Does this function without (waking up) the main CPU cores? Reply
  • nerd1 - Monday, August 26, 2013 - link

    So called 'customization' has been available for samsung phones for AGES.
    Heck they even have freedom of customizing the battery sizes!
    Reply
  • maltanar - Monday, August 26, 2013 - link

    Nice review Brian, thanks. I have a feeling we'll be seeing more and more fixed-function or semi-specific accelerator hardware (read: "cores") in processors in the near future. Not just for mobile applications processors but (over a longer period) for desktop/laptop/server CPUs as well. Reply
  • tim851 - Monday, August 26, 2013 - link

    "I’d posit that the optimal size is somewhere just shy of 5-inches diagonal, say between 4.7 and 5, but this is a subject of heated debate."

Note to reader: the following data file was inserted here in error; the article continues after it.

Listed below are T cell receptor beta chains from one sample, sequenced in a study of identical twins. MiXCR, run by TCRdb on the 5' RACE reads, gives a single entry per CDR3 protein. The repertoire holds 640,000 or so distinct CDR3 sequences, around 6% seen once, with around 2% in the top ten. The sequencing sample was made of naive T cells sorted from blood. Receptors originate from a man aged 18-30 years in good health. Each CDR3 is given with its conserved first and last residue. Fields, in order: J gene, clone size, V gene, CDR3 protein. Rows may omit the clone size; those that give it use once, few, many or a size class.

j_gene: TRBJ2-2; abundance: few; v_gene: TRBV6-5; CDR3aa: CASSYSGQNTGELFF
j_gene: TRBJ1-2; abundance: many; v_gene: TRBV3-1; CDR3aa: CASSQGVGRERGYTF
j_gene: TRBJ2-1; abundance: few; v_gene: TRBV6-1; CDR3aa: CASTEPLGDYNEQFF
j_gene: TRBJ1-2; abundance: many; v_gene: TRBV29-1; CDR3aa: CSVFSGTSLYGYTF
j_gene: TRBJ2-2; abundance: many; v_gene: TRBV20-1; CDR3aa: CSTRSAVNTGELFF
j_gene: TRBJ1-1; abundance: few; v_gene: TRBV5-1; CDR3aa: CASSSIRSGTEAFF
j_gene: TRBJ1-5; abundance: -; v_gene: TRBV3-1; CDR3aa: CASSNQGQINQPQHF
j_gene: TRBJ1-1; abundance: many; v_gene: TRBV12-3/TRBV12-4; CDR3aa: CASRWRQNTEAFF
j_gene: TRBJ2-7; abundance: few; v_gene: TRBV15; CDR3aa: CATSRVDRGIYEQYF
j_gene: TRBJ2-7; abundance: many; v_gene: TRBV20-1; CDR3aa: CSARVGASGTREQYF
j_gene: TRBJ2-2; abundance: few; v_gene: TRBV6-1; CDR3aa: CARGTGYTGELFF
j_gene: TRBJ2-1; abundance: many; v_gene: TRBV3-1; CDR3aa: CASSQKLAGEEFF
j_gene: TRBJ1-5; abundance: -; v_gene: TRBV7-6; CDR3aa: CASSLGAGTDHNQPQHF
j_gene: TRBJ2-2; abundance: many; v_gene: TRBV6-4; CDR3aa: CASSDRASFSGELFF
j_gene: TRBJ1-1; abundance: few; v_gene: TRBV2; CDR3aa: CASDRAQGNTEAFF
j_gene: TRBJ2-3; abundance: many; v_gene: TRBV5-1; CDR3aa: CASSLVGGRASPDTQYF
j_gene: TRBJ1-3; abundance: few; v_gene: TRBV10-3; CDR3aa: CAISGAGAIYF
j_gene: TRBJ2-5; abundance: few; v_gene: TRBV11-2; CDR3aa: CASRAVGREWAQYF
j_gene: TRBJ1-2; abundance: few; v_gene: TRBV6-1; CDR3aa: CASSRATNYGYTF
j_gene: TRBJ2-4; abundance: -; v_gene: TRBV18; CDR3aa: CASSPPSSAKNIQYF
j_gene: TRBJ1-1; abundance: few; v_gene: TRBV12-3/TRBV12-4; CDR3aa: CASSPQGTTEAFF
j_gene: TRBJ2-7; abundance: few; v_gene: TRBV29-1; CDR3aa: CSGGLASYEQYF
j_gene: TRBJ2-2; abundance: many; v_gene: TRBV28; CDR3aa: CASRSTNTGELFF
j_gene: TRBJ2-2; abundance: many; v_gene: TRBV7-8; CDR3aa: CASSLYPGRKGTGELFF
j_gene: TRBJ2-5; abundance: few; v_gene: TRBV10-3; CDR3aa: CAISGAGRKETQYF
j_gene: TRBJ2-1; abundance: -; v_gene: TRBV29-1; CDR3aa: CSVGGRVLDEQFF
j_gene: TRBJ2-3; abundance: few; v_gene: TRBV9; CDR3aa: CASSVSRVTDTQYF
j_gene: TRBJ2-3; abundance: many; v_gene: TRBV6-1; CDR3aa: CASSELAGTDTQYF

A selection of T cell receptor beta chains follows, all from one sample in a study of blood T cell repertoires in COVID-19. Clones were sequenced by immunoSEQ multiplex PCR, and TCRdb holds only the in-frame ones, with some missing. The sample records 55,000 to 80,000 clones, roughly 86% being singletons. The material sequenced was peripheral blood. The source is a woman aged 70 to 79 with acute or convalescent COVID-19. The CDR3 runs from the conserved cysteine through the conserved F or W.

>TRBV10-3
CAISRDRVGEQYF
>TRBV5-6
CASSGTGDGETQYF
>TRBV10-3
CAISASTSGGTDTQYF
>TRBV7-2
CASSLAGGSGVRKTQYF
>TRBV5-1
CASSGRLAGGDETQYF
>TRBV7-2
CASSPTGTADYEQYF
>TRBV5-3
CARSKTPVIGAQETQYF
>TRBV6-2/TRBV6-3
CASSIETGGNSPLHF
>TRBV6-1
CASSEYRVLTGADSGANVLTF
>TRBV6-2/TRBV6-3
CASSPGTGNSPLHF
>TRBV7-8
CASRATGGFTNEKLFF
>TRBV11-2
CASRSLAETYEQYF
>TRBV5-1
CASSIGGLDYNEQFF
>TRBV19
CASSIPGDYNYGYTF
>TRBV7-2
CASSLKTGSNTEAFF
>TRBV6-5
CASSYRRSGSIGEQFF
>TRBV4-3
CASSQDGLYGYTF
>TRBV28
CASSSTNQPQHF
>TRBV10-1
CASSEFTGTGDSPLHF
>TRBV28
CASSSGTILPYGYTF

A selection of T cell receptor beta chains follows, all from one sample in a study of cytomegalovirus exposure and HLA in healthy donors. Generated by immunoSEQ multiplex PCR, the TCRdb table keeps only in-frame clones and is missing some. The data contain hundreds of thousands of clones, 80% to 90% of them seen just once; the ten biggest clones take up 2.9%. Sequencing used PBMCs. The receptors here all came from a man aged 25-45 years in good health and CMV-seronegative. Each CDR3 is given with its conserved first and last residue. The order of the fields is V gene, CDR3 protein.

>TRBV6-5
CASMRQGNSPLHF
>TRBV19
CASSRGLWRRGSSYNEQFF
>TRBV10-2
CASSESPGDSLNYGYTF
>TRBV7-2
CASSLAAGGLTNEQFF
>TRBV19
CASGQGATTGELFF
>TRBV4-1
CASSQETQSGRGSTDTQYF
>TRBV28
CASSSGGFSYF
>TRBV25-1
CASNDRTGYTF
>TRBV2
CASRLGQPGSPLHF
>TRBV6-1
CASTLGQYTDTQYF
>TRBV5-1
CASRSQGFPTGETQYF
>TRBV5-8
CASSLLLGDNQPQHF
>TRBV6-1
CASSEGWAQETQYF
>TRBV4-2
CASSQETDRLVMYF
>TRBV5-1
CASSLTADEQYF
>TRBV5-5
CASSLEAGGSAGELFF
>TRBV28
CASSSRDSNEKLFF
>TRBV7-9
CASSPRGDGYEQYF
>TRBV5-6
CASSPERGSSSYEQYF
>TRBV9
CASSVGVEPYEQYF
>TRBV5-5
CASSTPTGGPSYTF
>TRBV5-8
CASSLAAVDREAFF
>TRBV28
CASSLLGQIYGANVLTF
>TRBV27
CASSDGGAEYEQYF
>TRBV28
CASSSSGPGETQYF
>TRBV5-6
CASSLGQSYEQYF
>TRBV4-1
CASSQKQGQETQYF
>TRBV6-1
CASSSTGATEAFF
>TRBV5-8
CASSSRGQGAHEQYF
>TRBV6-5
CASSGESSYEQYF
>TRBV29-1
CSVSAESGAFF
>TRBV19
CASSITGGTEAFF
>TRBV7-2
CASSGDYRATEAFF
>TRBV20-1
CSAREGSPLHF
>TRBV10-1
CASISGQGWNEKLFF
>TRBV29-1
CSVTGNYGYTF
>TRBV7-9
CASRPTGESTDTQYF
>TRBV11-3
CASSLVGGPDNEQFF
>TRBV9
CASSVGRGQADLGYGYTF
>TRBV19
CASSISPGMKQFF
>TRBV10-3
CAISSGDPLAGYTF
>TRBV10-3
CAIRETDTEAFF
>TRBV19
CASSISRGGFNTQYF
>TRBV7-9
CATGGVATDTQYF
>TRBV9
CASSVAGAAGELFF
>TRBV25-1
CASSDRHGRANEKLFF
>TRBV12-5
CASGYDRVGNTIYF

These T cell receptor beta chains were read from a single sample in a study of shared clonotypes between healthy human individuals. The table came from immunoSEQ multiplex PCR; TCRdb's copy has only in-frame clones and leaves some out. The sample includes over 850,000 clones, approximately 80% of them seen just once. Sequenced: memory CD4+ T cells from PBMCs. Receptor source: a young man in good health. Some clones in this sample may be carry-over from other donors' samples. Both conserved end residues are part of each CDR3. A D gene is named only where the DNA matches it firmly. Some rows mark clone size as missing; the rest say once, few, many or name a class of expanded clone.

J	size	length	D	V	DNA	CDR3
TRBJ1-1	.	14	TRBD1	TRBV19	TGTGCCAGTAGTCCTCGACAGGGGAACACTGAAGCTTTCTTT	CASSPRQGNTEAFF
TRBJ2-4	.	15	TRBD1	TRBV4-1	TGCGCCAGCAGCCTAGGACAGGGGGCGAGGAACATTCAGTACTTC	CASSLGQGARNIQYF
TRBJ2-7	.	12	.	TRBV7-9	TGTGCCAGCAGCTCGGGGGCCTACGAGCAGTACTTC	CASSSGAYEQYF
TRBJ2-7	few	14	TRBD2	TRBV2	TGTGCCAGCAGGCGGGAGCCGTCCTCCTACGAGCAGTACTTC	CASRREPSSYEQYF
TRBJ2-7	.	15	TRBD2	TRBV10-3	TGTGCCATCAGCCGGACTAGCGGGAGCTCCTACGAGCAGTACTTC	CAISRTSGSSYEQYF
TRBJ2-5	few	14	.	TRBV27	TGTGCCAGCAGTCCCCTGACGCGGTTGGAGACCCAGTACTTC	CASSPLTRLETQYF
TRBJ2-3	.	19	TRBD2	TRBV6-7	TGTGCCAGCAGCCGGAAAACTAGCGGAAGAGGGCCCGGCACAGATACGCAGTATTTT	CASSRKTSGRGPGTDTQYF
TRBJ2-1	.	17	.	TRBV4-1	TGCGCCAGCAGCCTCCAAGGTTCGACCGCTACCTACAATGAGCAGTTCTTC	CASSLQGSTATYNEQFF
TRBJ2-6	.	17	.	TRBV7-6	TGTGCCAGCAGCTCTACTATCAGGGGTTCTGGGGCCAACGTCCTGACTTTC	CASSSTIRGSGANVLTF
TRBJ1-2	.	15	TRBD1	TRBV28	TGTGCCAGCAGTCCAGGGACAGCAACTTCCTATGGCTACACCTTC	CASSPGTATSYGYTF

If there's a heated debate, it should be a clue that there is NO OPTIMAL SIZE. People have different use cases for smartphones. I've seen many young girls with tiny hands and huge phones. They don't care for one-handed use. They stuff them in their purses.

    I agree with the point about small screen shouldn't mean small specs.
    Reply
  • retrospooty - Monday, August 26, 2013 - link

    "If there's a heated debate, it should be a clue that there is NO OPTIMAL SIZE. People have different use cases for smartphones. "

    Exactly. It's totally user pref based. It's like asking what is the optimal automobile size. A guy that lives 50 miles from his work, would probably need a small car with good mileage, where a mother with ith 4 kids is better off with a minivan or SUV, and a construction worker needs a truck to haul things. Is one better than the other? No, unless you are talking to the commuter, mother or construction worker.